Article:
Bagging The World
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Bagging The World

Bagging The World

Sibylle Schoen, CEO of luxury brand Aigner, tells Aarti Nagraj the story behind her success.

Gulf Business

Dressed in black, Sibylle Schoen, the CEO of designer brand Etienne Aigner AG, embodies her brand’s motto- modern and classic. She removes her wallet to give me her card, and is quick to point out that it is one of Aigner’s signature creations. “I never go out without an Aigner bag.”

The 43-year-old, who was in Dubai to launch the German brand’s cinematic collection, says that she’s really excited about Aigner’s growth in the region. It’s been a long journey for Schoen since she took over as the firm’s CEO in 2008. She was tasked with reviving the dwindling luxury brand, a job that she admits was challenging.

“When I joined the brand, its DNA was not clearly defined. The DNA of a brand comes from following up the process of product distribution and marketing. And when I arrived and checked, I saw that the bags don’t sell because the product was not right. It was too heavy; it was not sexy, elegant or feminine.”

Schoen immediately brought in Christian Beck as head designer, and worked closely with him, to create a team that she calls “a miracle.”

The company currently turns over E34 million business per year, and E58 million including licencees. “To be honest, at the end of the day, it’s not the turnover that matters; it’s the question of how much money you earn with it,” says Schoen.

“When I joined the company, I would keep checking – what is the sellout of the bags? How are my partners? – I still do. But it took more than two years for my partners to get back to me saying ‘thank you, we are earning money again.'”

With partners in 47 countries around the world, Schoen admits that it’s a tough job to please all the markets. But being a relatively small brand, their designs are not culturally specific, and are created to have a worldwide appeal.

“The definition of Aigner is that we are a modern classic brand that we are proud of. To be modern means not highly trendy, but trendy enough so that even a young person can wear it,” she says.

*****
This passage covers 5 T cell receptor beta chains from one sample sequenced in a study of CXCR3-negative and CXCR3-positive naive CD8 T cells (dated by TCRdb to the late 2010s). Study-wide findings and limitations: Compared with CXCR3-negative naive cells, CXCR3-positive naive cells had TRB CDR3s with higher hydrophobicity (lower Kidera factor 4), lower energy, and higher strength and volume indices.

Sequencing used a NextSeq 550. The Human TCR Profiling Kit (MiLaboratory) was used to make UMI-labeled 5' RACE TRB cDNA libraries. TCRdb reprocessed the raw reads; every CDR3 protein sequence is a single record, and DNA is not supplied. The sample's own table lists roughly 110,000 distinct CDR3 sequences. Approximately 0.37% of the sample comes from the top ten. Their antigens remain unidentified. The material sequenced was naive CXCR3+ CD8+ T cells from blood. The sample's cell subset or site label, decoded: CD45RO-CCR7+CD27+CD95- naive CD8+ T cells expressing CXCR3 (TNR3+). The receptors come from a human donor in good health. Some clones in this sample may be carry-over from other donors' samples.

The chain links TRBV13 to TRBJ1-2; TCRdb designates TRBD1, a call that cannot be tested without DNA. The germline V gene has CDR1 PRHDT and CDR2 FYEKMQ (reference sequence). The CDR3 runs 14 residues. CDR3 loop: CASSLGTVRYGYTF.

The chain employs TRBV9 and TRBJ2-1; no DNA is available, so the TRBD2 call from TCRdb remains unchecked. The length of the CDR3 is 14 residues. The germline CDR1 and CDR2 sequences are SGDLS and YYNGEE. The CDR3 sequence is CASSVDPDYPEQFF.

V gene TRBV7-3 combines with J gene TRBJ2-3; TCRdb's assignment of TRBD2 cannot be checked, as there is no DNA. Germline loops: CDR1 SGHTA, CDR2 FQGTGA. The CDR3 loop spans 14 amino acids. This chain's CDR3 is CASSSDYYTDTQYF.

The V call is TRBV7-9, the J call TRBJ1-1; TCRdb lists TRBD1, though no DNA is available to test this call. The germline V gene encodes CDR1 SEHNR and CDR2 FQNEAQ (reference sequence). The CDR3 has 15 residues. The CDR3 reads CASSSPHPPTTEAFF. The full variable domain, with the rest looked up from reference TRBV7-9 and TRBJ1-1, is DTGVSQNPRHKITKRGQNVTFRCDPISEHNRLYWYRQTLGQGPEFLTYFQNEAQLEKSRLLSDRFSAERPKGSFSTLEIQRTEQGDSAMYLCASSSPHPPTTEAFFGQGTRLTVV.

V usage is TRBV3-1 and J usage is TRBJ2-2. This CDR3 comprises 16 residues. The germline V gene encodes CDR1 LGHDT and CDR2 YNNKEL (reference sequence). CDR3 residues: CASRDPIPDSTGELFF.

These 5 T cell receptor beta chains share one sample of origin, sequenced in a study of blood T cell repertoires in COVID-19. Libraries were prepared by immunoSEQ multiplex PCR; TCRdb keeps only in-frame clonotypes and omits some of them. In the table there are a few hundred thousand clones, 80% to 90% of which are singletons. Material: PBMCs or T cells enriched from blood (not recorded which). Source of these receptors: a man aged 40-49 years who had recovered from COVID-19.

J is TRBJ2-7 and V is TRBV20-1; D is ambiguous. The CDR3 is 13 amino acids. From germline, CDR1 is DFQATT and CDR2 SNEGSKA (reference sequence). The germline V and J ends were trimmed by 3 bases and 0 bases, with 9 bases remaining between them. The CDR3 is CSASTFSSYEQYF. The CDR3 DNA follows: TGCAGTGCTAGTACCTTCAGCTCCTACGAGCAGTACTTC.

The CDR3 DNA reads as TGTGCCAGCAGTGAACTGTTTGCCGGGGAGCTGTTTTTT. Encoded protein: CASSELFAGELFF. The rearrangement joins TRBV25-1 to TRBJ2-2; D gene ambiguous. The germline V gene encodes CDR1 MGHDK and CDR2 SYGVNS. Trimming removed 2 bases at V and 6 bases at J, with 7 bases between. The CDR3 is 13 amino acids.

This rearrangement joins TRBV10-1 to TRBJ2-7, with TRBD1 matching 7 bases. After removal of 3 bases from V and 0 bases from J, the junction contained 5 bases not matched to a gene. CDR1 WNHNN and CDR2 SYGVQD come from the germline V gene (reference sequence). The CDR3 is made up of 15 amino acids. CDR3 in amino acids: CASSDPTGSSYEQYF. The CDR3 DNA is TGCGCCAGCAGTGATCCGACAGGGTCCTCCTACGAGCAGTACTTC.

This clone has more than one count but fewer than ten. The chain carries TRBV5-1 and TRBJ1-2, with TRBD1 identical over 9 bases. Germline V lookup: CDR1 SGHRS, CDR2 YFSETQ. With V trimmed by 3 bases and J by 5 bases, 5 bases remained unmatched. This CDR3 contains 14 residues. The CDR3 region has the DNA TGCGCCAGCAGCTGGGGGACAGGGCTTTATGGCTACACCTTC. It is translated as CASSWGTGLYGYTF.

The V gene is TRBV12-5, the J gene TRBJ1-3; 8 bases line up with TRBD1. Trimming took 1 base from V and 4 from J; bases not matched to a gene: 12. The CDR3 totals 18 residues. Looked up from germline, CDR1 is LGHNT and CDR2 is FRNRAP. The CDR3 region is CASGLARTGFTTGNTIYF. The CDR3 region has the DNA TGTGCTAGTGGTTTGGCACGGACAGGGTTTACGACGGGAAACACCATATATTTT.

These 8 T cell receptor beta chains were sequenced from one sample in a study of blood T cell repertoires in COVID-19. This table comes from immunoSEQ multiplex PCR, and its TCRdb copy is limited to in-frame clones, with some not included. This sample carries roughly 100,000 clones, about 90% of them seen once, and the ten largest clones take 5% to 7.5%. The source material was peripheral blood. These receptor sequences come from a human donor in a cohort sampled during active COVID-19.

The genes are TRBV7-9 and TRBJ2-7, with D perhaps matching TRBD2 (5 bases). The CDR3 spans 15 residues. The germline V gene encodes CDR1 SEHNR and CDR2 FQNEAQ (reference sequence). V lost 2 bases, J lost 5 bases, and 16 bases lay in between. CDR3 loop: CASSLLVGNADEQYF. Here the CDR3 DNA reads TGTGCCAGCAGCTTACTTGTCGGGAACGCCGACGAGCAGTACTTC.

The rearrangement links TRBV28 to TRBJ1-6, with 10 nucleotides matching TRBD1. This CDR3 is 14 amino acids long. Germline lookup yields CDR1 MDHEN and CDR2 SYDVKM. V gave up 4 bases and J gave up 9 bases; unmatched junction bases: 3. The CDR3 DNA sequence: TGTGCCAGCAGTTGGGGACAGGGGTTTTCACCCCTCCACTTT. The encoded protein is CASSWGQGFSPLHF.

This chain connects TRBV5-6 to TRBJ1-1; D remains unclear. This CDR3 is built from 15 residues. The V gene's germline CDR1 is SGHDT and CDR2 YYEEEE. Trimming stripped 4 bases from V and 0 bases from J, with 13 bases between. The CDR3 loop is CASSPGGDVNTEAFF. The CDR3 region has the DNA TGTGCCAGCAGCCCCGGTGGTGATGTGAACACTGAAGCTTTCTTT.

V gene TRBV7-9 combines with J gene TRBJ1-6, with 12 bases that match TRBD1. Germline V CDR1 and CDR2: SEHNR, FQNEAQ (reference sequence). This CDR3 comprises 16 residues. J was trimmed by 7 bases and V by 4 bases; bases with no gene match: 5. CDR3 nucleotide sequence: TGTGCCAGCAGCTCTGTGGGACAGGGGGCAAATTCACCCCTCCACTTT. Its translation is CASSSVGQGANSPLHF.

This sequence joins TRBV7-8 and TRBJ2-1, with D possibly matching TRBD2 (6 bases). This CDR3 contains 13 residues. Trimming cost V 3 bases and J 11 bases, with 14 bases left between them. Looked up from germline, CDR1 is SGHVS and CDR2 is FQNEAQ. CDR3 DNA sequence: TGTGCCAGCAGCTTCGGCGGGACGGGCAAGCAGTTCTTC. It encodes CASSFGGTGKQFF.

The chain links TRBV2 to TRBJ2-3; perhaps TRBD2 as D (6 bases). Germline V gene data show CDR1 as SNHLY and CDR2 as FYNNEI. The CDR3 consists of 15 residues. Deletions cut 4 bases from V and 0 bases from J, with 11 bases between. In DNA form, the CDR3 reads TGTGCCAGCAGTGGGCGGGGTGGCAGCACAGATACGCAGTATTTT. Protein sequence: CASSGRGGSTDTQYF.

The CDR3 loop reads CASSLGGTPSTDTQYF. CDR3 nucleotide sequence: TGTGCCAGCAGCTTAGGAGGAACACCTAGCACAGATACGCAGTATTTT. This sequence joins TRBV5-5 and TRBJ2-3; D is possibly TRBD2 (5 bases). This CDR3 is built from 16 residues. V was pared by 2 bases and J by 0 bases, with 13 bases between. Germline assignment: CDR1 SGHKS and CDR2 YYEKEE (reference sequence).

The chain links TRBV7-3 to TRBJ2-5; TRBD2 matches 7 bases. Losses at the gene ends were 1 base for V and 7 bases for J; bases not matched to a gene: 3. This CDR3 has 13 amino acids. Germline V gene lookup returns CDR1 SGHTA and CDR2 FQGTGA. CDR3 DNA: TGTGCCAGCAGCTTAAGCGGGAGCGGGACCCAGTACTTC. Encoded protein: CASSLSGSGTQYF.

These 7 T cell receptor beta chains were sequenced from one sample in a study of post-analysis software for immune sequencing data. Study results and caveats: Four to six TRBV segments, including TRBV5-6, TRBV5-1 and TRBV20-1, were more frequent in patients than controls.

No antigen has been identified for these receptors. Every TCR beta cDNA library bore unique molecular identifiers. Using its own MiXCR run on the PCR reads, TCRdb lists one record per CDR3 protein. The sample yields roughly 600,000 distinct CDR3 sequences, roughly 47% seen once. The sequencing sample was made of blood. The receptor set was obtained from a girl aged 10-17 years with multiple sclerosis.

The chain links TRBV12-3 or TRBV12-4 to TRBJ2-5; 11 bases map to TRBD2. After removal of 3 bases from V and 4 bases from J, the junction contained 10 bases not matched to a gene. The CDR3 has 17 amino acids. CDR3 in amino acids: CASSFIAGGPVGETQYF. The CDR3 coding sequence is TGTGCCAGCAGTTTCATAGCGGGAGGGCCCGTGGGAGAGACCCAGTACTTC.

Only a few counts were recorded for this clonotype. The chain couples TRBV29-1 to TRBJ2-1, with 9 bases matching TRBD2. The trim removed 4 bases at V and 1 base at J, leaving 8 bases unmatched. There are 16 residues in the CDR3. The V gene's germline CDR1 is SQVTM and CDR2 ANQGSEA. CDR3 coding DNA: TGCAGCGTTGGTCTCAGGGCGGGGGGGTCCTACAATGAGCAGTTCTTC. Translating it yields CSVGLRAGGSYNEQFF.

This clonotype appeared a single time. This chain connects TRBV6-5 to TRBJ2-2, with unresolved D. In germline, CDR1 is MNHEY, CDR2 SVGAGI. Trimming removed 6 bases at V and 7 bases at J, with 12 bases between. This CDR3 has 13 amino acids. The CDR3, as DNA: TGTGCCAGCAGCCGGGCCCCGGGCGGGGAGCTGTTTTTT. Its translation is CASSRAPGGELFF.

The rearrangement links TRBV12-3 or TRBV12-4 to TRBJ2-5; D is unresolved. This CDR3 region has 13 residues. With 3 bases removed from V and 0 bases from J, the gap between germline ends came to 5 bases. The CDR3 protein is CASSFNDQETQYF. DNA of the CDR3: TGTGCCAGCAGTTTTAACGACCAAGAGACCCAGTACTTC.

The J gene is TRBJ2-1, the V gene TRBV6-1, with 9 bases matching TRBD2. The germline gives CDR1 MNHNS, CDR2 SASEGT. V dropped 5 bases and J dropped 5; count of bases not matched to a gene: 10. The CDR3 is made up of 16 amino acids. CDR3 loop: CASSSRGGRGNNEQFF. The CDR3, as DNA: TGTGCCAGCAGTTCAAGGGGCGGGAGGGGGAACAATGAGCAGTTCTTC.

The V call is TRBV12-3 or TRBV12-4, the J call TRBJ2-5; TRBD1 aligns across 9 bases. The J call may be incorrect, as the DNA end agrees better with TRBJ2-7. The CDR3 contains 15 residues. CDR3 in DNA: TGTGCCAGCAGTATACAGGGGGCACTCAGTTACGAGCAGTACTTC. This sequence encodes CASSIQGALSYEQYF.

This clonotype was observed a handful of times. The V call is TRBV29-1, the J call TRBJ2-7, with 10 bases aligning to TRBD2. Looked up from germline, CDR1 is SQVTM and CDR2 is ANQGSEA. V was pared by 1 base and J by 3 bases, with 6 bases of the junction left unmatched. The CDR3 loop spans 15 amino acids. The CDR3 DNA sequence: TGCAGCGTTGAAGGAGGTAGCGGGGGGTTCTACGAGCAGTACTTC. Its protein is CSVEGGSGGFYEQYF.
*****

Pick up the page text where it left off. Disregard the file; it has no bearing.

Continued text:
For Schoen personally, the connection with the brand is a long and cherished one. “When we grew up, Aigner was the luxury brand in Germany. I even stole an Aigner belt from my mother to wear for a couple of hours and then I returned it,” she reminisces. “It was so precious for us.”

The initial attraction had a lasting impact – Schoen decided as a young girl that she wanted to be in the fashion world, and started off as a pattern cutter at Escada 22 years ago. “I did everything a designer needs to do – I visited a fashion school, I drew, and I even got to know everything about how a bag is made. I did nearly every job in the fashion business,” she says.

Schoen worked with Timberland, Wolford, Gabriele Strehle Blue and Goldpfeil before joining Aigner. And all that experience has made her an extremely confident CEO.

“If I didn’t trust myself, then I could never perform in such a position. So you don’t ask if you can do it – you just trust yourself and your power. I always ask myself ‘is this the right way I’m going now,’ but I never doubt my person. Otherwise I would never have taken such a job,” she says.

Being in this position has also eaten into most of her personal time. “But I’m still married,” she says, laughing.

So has Aigner’s famous logo, the horseshoe-shaped A, brought her luck? “I hope so,” she says, quickly adding: “But at the end of the day, everybody is their own luck maker.”

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